The focus of chants is not singing, but prayer – avodat lev (or avodah shebalev), ‘service/work of the heart’. If prayer is not a meaningful concept for you, that’s fine; chant is also a profound opportunity for inner work and mindfulness. When we chant, it is not the quality of our voice or musicianship that counts, but the quality of our intention (kavanah). However advanced the musical and vocal skill in the chanting may be, and however accurate the ‘performance’, if individual and collective meditative focus on the sacred heart of the chant, or the meaning in the words, is lacking, the chant will not reach its full potential. As Rabbi Zalman Schachter-Shalomi (zt”l) wrote: “We are not merely singing melodies … A nigun [a sacred tune with or without words] is a path to God, a ‘song of ascension’.” (Davening: a guide to meaningful Jewish prayer, Jewish Lights, 2012) At the very least, I hope for a chant to inspire, and give us deeper appreciation of a text, teaching or perspective.
For me, there is a clear order of priority: prayer, then words, then music. Putting music first, we might make a prayerful God-connection, but there’s no guarantee. Putting words first, we may never reach beyond our intellect into other parts of ourselves. Putting the combination of words and music first, we may have a sophisticated, layered experience, and still miss God. To be able to pray effectively, or engage in chant or meditative practice, it is good to start from silence. Practising silence, we can breathe, empty ourselves, make space, and begin to notice. Observing a period of silence opens up a fertile space and a higher quality of awareness for whatever happens next.
While regular communal prayer is often about following a fixed (keva) pattern, chant is all about mindful attention and intention – kavanah. Therefore, our experience of a chant is likely to be more powerful if we connect as deeply as possible to the intention of the words, and how the words might guide our hearts and our actions. It is worth studying the nuances, the many layers of meaning, and associations within our rich Jewish tradition. So, the sequence might be: first silence to make the mind and heart ready, then sitting with the words, then a return to silence to quieten the mind, and only then might we begin to chant.
Multiple repetitions and gentle persistence are central elements of chanting, taking us into ever deeper appreciation and new insight. How many repetitions count as ‘enough’? There is only one way to find out. Rather than stopping too soon, it is worth pushing beyond the point of anxiety or boredom (Rabbi Shefa Gold, The power of chant), to allow enough time for a chant to sink deeply into body, breath, mind and heart.
Chanting meditatively alone has its own special power. Chanting with others gives a different, equally important dimension to prayer, enabling us to be mutually responsive and supportive. After all, the Rabbis taught us to pray together, as equals, in community. In chants that are also rounds, we can feel the relationships between the different parts – where the words of different voices align, where one part fills a gap left by the other part, the juxtaposition of verbal ideas, and the emotional shapes in the music. All this adds to the meaning – and some meanings that we will never be able to put into words because the experience transcends language. The chant is not over when the sound stops. The sounds we make affect the shape and texture of the silence that follows. It is important to sit within the silence that follows the chant.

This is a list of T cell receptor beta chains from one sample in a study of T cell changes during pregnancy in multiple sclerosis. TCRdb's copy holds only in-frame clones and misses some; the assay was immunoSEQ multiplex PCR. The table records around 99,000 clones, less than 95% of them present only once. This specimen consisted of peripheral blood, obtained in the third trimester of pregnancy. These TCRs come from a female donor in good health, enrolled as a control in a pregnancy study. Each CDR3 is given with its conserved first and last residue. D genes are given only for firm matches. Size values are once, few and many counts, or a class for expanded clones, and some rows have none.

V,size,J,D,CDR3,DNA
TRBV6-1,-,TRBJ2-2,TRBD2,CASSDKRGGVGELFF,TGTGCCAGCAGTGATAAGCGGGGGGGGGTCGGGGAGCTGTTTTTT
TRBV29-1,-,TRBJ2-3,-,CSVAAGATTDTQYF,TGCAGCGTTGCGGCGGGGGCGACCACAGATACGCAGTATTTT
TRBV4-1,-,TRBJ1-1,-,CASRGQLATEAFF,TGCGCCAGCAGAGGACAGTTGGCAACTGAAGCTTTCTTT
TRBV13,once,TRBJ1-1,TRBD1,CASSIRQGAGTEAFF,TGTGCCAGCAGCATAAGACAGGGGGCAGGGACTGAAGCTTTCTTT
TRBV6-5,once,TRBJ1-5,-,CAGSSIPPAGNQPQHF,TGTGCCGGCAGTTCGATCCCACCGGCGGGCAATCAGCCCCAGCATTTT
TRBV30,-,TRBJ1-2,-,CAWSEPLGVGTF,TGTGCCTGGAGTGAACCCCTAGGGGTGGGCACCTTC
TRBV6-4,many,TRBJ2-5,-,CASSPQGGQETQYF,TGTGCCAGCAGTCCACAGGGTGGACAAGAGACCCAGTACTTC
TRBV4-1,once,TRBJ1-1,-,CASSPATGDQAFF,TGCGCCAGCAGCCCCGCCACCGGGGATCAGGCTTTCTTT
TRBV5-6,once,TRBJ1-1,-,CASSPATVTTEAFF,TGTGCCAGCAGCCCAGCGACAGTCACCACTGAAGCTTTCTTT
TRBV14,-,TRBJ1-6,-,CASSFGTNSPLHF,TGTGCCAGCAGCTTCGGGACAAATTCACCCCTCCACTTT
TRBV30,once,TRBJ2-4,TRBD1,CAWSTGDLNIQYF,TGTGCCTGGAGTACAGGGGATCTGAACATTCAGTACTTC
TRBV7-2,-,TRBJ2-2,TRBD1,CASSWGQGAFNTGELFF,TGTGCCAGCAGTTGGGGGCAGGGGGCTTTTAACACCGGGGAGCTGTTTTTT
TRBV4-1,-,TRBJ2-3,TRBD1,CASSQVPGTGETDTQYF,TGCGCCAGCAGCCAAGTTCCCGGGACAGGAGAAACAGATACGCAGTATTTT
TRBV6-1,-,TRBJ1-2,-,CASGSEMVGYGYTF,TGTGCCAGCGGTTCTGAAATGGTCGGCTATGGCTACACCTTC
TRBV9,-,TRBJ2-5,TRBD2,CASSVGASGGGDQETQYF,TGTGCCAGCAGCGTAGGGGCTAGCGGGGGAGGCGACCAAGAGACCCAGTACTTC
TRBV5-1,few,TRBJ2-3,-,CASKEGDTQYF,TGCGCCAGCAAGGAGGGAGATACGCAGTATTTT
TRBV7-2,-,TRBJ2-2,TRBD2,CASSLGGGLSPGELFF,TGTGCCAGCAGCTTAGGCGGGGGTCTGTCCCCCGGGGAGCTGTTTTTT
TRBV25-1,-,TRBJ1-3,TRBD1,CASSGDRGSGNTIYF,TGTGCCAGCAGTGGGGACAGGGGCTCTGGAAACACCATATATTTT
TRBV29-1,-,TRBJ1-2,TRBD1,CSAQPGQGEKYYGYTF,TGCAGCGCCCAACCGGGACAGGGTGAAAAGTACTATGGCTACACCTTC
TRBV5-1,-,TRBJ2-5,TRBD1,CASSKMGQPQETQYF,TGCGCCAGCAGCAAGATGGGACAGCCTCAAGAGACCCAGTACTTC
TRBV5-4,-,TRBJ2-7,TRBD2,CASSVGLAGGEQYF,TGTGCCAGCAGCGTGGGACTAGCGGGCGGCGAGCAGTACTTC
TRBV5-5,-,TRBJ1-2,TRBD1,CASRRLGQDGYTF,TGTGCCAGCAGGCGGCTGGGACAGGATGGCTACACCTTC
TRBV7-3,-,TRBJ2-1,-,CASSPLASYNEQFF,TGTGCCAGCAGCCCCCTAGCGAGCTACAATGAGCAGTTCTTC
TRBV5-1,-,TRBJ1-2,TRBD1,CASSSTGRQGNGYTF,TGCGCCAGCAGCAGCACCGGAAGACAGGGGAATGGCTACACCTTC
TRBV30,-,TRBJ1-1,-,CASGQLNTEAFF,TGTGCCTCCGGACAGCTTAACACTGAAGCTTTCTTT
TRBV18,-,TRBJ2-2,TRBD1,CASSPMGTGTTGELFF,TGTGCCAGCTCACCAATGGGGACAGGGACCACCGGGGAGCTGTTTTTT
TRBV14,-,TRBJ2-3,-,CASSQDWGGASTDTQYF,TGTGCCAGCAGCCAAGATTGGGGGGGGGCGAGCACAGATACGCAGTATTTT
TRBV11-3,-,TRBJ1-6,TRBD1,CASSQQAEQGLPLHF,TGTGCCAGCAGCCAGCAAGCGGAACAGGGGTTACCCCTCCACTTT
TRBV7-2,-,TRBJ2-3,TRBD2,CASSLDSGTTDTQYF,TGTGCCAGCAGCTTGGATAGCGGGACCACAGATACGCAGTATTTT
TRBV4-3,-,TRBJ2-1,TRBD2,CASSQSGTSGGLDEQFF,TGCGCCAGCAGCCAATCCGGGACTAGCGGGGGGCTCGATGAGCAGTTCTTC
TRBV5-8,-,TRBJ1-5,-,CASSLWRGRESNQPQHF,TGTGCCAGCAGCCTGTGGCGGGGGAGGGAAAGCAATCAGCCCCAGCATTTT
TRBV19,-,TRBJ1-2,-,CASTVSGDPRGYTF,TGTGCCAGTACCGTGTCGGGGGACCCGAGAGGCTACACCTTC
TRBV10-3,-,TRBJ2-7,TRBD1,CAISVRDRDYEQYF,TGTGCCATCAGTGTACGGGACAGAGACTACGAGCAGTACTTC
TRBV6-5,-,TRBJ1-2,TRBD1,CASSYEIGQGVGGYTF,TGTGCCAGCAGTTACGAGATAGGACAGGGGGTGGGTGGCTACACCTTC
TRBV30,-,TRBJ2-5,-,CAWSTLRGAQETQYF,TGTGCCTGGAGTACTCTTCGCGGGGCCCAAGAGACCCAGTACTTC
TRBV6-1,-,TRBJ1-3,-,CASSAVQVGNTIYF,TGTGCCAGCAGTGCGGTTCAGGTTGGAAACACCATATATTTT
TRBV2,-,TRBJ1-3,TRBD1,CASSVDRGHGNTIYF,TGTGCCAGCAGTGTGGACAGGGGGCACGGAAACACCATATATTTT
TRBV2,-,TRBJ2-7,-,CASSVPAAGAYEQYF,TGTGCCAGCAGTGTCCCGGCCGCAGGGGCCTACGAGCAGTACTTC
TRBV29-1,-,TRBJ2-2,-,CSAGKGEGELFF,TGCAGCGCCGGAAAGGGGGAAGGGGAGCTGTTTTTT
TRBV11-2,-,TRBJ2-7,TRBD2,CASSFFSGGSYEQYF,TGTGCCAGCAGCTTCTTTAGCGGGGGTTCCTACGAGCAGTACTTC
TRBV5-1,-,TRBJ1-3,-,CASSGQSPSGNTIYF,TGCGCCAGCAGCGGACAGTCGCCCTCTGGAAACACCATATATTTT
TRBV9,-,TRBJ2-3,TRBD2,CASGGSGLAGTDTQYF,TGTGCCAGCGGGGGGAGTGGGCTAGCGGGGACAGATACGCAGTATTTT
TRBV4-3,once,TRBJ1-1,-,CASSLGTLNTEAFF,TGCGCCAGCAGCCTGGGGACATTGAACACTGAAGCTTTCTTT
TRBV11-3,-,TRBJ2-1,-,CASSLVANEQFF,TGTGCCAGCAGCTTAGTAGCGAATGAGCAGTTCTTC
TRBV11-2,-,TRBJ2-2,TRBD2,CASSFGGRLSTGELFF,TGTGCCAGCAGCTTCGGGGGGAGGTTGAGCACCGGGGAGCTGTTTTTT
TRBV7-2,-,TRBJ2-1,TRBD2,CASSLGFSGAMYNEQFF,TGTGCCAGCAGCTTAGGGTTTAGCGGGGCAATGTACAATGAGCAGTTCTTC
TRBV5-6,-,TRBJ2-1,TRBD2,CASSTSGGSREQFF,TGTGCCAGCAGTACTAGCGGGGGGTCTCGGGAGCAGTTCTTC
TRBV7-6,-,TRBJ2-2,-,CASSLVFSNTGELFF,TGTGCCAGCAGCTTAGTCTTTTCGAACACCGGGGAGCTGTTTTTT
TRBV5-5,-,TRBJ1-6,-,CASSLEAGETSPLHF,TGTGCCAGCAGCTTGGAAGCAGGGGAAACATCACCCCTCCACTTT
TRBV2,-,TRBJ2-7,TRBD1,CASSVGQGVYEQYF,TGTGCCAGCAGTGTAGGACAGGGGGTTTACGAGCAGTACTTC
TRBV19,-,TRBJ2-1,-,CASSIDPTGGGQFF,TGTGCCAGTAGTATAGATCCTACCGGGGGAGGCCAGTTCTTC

Chant is not something to be rushed, but to be savoured. We can give more to chant, and receive more through it, if we slow it down. If we slow it down enough, we come to know the truth of Psalm 34:8 – “O taste and see that the Lord is good.” George Herbert (1593–1633), in his poem called ‘Prayer’, wrote that prayer is: “… God’s breath in man returning to his birth, The soul in paraphrase, heart in pilgrimage, … Softness, and peace, and joy, and love, and bliss, … the soul’s blood, The land of spices; something understood.” A chant can transform us. It can enable us to identify deeply with a text, a prayer, and its many dimensions. Letting the words and music come through our whole selves, whether we listen, sing or play, gives us the opportunity to reach for experience and expression in all four worlds: the physical, the emotional, the intellectual, and the spiritual. Even hours, or days after the sounds of a chant have finished, it can continue to affect us on many levels.
The Rabbis of the Talmud taught that the sages would “be still one hour prior to each of the three prayer services, then pray for one hour, and afterwards be still again for one hour more.” (Brachot 32b) In our silence and breathing, we turn to God. In our chanting, we … tune … to God. Before, during, and after chanting, hearing ourselves, hearing each other, hearing the silence – Sh’ma! We listen for God. Whether we are theists, agnostics or atheists, chanting – or even listening to chant – is a form of study, a way of deepening our relationship with a text, and finding a way to make it our own. And, since Rabbi Akiva said that the greatness of study is that it leads to action (Kiddushin 40b), perhaps the purpose of chanting is to lead to action – for the increase of shalom in the world.
This article is the first part of the introduction to my ‘Five Sacred Chants’, a set of simple rounds and chants for 2 or 3 voices. You can listen to all those chants on this website: